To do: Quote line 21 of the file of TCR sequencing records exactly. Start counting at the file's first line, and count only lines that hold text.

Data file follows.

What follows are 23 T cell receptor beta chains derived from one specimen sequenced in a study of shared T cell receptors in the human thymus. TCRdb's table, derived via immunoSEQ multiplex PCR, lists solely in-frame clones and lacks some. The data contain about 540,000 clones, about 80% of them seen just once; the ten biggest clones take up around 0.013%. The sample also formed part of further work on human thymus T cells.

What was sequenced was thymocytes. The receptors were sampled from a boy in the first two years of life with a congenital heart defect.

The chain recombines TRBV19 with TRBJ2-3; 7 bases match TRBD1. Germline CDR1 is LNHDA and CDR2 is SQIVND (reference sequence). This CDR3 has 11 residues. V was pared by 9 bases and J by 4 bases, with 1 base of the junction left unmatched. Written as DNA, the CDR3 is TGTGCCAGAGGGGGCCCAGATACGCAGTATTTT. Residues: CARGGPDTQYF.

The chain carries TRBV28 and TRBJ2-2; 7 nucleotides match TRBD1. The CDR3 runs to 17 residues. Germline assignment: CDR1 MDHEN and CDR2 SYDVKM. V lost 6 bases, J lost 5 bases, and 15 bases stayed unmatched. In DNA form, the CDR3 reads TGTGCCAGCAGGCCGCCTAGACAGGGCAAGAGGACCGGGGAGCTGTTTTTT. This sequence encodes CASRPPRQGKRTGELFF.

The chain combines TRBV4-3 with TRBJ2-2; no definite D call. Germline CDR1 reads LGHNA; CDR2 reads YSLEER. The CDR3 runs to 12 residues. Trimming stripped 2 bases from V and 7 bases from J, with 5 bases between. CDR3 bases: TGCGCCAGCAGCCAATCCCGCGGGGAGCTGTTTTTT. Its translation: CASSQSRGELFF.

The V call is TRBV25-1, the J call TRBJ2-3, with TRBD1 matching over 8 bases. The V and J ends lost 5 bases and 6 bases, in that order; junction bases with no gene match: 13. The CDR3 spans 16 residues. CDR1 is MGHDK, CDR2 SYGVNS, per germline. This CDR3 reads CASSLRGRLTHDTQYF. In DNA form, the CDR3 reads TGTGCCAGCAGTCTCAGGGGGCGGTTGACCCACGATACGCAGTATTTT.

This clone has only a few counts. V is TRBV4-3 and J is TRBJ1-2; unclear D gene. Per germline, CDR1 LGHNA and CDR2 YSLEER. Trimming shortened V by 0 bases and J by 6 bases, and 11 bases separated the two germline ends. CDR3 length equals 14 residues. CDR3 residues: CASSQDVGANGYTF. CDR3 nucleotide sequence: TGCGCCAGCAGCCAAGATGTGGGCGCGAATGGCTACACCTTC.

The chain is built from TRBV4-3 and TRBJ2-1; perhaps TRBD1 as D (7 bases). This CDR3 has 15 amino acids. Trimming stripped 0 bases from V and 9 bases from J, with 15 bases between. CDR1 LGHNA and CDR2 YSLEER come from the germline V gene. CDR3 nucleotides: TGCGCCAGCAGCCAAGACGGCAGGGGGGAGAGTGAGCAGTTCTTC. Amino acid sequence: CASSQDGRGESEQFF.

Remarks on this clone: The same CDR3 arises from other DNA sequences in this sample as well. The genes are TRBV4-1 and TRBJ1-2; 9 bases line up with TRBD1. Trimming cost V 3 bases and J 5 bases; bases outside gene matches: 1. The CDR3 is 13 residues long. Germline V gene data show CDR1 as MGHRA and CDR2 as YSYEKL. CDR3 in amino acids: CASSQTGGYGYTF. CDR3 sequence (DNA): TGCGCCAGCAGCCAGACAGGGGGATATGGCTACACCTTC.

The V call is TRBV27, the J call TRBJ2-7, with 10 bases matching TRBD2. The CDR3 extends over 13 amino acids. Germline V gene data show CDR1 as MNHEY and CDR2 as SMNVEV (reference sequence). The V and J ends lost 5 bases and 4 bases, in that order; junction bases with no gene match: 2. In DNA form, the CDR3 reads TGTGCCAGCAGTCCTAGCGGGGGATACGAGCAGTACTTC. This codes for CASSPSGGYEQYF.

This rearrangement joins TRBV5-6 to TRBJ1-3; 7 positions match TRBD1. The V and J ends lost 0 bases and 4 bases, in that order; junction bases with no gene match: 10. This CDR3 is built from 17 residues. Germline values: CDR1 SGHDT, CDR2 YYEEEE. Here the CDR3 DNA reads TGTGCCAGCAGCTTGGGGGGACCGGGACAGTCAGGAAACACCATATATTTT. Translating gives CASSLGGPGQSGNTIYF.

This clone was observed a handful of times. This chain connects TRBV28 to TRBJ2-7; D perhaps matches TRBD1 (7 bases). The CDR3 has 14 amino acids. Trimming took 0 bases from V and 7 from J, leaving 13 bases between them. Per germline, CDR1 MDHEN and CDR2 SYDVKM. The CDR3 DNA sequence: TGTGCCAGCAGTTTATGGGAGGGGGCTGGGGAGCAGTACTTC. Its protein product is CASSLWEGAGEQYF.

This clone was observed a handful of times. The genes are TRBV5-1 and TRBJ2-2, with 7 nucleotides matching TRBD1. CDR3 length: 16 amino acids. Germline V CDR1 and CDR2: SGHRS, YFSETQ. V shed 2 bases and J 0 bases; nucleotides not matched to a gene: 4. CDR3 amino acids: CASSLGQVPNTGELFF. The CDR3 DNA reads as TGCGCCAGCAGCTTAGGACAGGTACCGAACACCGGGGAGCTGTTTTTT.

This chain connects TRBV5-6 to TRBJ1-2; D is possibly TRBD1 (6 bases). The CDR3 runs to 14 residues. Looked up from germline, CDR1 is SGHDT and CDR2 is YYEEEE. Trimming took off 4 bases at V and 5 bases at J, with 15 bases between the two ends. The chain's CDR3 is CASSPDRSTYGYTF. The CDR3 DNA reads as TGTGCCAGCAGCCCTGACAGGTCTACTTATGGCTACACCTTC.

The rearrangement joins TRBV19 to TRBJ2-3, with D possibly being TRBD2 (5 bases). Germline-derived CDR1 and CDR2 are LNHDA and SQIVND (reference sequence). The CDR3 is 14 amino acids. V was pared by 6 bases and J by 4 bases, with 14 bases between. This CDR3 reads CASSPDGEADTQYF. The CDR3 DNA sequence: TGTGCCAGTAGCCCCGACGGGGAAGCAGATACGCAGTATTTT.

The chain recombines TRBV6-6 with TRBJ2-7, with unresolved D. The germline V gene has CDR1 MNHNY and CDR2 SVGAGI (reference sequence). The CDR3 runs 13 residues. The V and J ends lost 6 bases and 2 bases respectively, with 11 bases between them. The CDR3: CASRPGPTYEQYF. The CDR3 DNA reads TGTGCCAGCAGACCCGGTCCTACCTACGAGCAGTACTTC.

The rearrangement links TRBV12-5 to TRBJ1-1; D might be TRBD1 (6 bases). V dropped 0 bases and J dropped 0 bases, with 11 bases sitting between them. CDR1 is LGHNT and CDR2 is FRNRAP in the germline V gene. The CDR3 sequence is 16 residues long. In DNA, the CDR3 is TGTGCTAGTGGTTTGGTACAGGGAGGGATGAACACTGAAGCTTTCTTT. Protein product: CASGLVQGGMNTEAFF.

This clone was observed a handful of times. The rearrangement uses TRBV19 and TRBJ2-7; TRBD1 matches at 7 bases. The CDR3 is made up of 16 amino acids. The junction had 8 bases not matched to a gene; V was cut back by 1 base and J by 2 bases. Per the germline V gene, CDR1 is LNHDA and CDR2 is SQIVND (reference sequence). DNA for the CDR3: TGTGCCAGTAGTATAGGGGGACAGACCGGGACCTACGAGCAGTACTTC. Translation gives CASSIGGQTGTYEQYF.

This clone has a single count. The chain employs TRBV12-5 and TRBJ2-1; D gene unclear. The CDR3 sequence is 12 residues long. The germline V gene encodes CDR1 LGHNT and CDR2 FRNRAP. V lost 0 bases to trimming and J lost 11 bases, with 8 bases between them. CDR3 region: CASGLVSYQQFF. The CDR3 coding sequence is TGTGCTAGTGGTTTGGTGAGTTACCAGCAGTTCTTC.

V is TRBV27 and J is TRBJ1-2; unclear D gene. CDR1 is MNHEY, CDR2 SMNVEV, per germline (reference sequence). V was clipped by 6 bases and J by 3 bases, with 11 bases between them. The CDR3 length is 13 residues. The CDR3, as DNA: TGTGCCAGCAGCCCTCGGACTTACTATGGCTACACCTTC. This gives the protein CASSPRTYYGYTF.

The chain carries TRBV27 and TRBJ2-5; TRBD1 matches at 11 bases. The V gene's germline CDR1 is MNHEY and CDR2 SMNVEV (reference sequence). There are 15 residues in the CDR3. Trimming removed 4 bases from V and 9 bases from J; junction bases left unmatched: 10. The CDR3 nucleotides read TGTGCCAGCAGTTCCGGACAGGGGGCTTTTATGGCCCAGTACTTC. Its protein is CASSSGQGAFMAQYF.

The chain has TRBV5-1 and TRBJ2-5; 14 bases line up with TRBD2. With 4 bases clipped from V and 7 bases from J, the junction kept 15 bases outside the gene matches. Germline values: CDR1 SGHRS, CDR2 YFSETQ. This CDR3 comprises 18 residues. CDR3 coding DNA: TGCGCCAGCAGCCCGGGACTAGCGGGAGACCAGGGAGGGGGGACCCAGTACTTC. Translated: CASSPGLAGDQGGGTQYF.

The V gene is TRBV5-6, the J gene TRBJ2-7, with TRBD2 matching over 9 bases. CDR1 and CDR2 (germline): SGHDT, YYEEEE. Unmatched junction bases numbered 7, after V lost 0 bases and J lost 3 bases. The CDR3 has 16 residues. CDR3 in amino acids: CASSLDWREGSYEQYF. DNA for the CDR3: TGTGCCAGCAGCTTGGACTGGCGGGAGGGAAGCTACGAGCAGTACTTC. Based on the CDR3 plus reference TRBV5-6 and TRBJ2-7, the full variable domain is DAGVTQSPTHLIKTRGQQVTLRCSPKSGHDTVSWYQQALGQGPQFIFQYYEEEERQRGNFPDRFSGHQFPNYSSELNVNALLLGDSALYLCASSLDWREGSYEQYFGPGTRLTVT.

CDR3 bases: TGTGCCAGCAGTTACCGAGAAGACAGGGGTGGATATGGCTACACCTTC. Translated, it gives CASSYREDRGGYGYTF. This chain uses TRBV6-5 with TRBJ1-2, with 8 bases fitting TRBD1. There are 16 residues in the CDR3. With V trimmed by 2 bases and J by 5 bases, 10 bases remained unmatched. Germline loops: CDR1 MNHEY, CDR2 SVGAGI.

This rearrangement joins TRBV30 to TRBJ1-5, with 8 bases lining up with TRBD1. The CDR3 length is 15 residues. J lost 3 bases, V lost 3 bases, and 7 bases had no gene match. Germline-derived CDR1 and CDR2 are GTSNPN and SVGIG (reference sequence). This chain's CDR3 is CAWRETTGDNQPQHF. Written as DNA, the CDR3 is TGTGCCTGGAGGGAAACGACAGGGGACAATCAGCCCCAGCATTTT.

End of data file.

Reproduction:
The chain carries TRBV27 and TRBJ2-5; TRBD1 matches at 11 bases. The V gene's germline CDR1 is MNHEY and CDR2 SMNVEV (reference sequence). There are 15 residues in the CDR3. Trimming removed 4 bases from V and 9 bases from J; junction bases left unmatched: 10. The CDR3 nucleotides read TGTGCCAGCAGTTCCGGACAGGGGGCTTTTATGGCCCAGTACTTC. Its protein is CASSSGQGAFMAQYF.